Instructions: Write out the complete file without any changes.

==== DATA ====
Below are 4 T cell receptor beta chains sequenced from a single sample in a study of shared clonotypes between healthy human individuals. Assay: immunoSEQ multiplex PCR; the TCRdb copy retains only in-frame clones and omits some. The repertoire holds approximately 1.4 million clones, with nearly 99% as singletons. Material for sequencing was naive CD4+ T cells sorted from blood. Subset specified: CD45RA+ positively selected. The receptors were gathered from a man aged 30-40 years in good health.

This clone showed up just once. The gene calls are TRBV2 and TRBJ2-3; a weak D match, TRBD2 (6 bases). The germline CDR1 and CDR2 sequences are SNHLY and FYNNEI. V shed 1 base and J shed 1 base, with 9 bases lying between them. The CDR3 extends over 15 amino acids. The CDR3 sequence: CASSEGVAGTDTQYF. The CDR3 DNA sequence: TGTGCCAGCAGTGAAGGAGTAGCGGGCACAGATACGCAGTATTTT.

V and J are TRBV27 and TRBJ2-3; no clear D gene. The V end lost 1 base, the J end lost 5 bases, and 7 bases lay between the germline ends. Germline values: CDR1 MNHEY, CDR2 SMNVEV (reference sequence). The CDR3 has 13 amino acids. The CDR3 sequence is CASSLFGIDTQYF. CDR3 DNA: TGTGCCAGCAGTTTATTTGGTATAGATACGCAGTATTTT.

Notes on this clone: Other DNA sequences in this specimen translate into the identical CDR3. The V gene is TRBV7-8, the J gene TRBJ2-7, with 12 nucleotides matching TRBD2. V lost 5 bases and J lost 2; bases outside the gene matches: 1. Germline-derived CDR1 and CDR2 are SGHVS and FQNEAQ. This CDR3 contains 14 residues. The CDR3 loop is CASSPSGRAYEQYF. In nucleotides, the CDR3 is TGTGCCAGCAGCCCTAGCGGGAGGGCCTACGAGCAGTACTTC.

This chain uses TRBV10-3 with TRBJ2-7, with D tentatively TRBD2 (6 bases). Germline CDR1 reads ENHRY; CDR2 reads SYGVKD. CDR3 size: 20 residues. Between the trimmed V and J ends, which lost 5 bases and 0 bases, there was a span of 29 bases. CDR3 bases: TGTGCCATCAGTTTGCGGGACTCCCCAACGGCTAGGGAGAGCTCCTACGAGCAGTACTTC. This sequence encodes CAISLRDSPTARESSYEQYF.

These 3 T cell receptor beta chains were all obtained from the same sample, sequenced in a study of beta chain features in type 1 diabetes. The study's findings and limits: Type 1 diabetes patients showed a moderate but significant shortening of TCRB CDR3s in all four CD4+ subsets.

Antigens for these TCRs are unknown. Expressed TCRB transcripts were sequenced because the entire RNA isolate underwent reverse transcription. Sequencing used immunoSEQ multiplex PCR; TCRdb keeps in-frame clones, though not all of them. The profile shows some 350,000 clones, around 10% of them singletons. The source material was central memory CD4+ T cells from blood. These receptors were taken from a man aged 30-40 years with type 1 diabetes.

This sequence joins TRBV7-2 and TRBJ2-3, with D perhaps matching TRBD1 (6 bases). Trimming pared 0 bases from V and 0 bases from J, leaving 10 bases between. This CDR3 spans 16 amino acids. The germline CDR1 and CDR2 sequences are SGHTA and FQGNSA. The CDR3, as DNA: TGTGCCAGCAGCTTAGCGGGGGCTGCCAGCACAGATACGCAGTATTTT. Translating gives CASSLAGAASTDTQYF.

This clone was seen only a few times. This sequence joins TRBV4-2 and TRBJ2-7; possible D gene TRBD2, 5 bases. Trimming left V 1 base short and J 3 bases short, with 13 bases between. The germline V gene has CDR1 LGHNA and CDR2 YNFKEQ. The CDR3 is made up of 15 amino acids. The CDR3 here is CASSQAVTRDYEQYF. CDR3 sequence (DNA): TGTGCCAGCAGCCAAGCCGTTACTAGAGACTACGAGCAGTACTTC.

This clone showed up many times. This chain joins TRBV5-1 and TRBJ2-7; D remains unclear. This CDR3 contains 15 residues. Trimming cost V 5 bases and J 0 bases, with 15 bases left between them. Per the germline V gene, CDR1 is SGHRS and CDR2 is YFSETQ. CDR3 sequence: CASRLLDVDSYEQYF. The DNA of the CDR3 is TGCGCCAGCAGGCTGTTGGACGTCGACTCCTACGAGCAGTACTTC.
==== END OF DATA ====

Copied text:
Below are 4 T cell receptor beta chains sequenced from a single sample in a study of shared clonotypes between healthy human individuals. Assay: immunoSEQ multiplex PCR; the TCRdb copy retains only in-frame clones and omits some. The repertoire holds approximately 1.4 million clones, with nearly 99% as singletons. Material for sequencing was naive CD4+ T cells sorted from blood. Subset specified: CD45RA+ positively selected. The receptors were gathered from a man aged 30-40 years in good health.

This clone showed up just once. The gene calls are TRBV2 and TRBJ2-3; a weak D match, TRBD2 (6 bases). The germline CDR1 and CDR2 sequences are SNHLY and FYNNEI. V shed 1 base and J shed 1 base, with 9 bases lying between them. The CDR3 extends over 15 amino acids. The CDR3 sequence: CASSEGVAGTDTQYF. The CDR3 DNA sequence: TGTGCCAGCAGTGAAGGAGTAGCGGGCACAGATACGCAGTATTTT.

V and J are TRBV27 and TRBJ2-3; no clear D gene. The V end lost 1 base, the J end lost 5 bases, and 7 bases lay between the germline ends. Germline values: CDR1 MNHEY, CDR2 SMNVEV (reference sequence). The CDR3 has 13 amino acids. The CDR3 sequence is CASSLFGIDTQYF. CDR3 DNA: TGTGCCAGCAGTTTATTTGGTATAGATACGCAGTATTTT.

Notes on this clone: Other DNA sequences in this specimen translate into the identical CDR3. The V gene is TRBV7-8, the J gene TRBJ2-7, with 12 nucleotides matching TRBD2. V lost 5 bases and J lost 2; bases outside the gene matches: 1. Germline-derived CDR1 and CDR2 are SGHVS and FQNEAQ. This CDR3 contains 14 residues. The CDR3 loop is CASSPSGRAYEQYF. In nucleotides, the CDR3 is TGTGCCAGCAGCCCTAGCGGGAGGGCCTACGAGCAGTACTTC.

This chain uses TRBV10-3 with TRBJ2-7, with D tentatively TRBD2 (6 bases). Germline CDR1 reads ENHRY; CDR2 reads SYGVKD. CDR3 size: 20 residues. Between the trimmed V and J ends, which lost 5 bases and 0 bases, there was a span of 29 bases. CDR3 bases: TGTGCCATCAGTTTGCGGGACTCCCCAACGGCTAGGGAGAGCTCCTACGAGCAGTACTTC. This sequence encodes CAISLRDSPTARESSYEQYF.

These 3 T cell receptor beta chains were all obtained from the same sample, sequenced in a study of beta chain features in type 1 diabetes. The study's findings and limits: Type 1 diabetes patients showed a moderate but significant shortening of TCRB CDR3s in all four CD4+ subsets.

Antigens for these TCRs are unknown. Expressed TCRB transcripts were sequenced because the entire RNA isolate underwent reverse transcription. Sequencing used immunoSEQ multiplex PCR; TCRdb keeps in-frame clones, though not all of them. The profile shows some 350,000 clones, around 10% of them singletons. The source material was central memory CD4+ T cells from blood. These receptors were taken from a man aged 30-40 years with type 1 diabetes.

This sequence joins TRBV7-2 and TRBJ2-3, with D perhaps matching TRBD1 (6 bases). Trimming pared 0 bases from V and 0 bases from J, leaving 10 bases between. This CDR3 spans 16 amino acids. The germline CDR1 and CDR2 sequences are SGHTA and FQGNSA. The CDR3, as DNA: TGTGCCAGCAGCTTAGCGGGGGCTGCCAGCACAGATACGCAGTATTTT. Translating gives CASSLAGAASTDTQYF.

This clone was seen only a few times. This sequence joins TRBV4-2 and TRBJ2-7; possible D gene TRBD2, 5 bases. Trimming left V 1 base short and J 3 bases short, with 13 bases between. The germline V gene has CDR1 LGHNA and CDR2 YNFKEQ. The CDR3 is made up of 15 amino acids. The CDR3 here is CASSQAVTRDYEQYF. CDR3 sequence (DNA): TGTGCCAGCAGCCAAGCCGTTACTAGAGACTACGAGCAGTACTTC.

This clone showed up many times. This chain joins TRBV5-1 and TRBJ2-7; D remains unclear. This CDR3 contains 15 residues. Trimming cost V 5 bases and J 0 bases, with 15 bases left between them. Per the germline V gene, CDR1 is SGHRS and CDR2 is YFSETQ. CDR3 sequence: CASRLLDVDSYEQYF. The DNA of the CDR3 is TGCGCCAGCAGGCTGTTGGACGTCGACTCCTACGAGCAGTACTTC.